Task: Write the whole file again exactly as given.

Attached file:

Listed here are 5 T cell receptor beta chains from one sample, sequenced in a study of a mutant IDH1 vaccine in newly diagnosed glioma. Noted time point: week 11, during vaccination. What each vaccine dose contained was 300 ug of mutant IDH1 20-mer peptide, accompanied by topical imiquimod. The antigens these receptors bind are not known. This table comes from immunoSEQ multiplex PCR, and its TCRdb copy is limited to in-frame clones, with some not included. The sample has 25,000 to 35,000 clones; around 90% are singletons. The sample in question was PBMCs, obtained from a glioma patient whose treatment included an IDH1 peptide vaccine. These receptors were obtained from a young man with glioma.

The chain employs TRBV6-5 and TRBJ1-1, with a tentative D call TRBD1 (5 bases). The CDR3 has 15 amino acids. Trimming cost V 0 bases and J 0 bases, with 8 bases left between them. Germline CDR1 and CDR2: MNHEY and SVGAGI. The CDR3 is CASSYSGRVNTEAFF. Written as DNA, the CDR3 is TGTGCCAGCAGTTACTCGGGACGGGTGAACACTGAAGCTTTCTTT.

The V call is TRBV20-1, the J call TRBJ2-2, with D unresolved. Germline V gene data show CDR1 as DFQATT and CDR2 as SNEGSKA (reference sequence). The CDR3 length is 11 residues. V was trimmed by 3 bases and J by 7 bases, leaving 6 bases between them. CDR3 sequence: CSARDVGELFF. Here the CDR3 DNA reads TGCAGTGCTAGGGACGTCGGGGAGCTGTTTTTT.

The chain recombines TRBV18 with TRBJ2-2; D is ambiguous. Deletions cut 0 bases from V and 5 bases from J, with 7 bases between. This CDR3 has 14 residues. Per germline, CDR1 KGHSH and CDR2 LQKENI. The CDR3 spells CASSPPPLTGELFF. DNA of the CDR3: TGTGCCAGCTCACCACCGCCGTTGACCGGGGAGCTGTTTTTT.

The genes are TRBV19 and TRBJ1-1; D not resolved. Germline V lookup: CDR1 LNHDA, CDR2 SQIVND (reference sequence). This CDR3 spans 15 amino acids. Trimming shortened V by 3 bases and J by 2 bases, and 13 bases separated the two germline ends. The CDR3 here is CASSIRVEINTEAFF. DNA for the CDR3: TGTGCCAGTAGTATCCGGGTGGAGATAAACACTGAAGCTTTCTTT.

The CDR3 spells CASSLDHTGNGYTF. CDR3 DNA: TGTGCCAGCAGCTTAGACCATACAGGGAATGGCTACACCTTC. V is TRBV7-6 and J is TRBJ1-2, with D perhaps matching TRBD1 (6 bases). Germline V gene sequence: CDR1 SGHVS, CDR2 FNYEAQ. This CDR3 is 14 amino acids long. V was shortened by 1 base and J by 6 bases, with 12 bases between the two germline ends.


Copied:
Listed here are 5 T cell receptor beta chains from one sample, sequenced in a study of a mutant IDH1 vaccine in newly diagnosed glioma. Noted time point: week 11, during vaccination. What each vaccine dose contained was 300 ug of mutant IDH1 20-mer peptide, accompanied by topical imiquimod. The antigens these receptors bind are not known. This table comes from immunoSEQ multiplex PCR, and its TCRdb copy is limited to in-frame clones, with some not included. The sample has 25,000 to 35,000 clones; around 90% are singletons. The sample in question was PBMCs, obtained from a glioma patient whose treatment included an IDH1 peptide vaccine. These receptors were obtained from a young man with glioma.

The chain employs TRBV6-5 and TRBJ1-1, with a tentative D call TRBD1 (5 bases). The CDR3 has 15 amino acids. Trimming cost V 0 bases and J 0 bases, with 8 bases left between them. Germline CDR1 and CDR2: MNHEY and SVGAGI. The CDR3 is CASSYSGRVNTEAFF. Written as DNA, the CDR3 is TGTGCCAGCAGTTACTCGGGACGGGTGAACACTGAAGCTTTCTTT.

The V call is TRBV20-1, the J call TRBJ2-2, with D unresolved. Germline V gene data show CDR1 as DFQATT and CDR2 as SNEGSKA (reference sequence). The CDR3 length is 11 residues. V was trimmed by 3 bases and J by 7 bases, leaving 6 bases between them. CDR3 sequence: CSARDVGELFF. Here the CDR3 DNA reads TGCAGTGCTAGGGACGTCGGGGAGCTGTTTTTT.

The chain recombines TRBV18 with TRBJ2-2; D is ambiguous. Deletions cut 0 bases from V and 5 bases from J, with 7 bases between. This CDR3 has 14 residues. Per germline, CDR1 KGHSH and CDR2 LQKENI. The CDR3 spells CASSPPPLTGELFF. DNA of the CDR3: TGTGCCAGCTCACCACCGCCGTTGACCGGGGAGCTGTTTTTT.

The genes are TRBV19 and TRBJ1-1; D not resolved. Germline V lookup: CDR1 LNHDA, CDR2 SQIVND (reference sequence). This CDR3 spans 15 amino acids. Trimming shortened V by 3 bases and J by 2 bases, and 13 bases separated the two germline ends. The CDR3 here is CASSIRVEINTEAFF. DNA for the CDR3: TGTGCCAGTAGTATCCGGGTGGAGATAAACACTGAAGCTTTCTTT.

The CDR3 spells CASSLDHTGNGYTF. CDR3 DNA: TGTGCCAGCAGCTTAGACCATACAGGGAATGGCTACACCTTC. V is TRBV7-6 and J is TRBJ1-2, with D perhaps matching TRBD1 (6 bases). Germline V gene sequence: CDR1 SGHVS, CDR2 FNYEAQ. This CDR3 is 14 amino acids long. V was shortened by 1 base and J by 6 bases, with 12 bases between the two germline ends.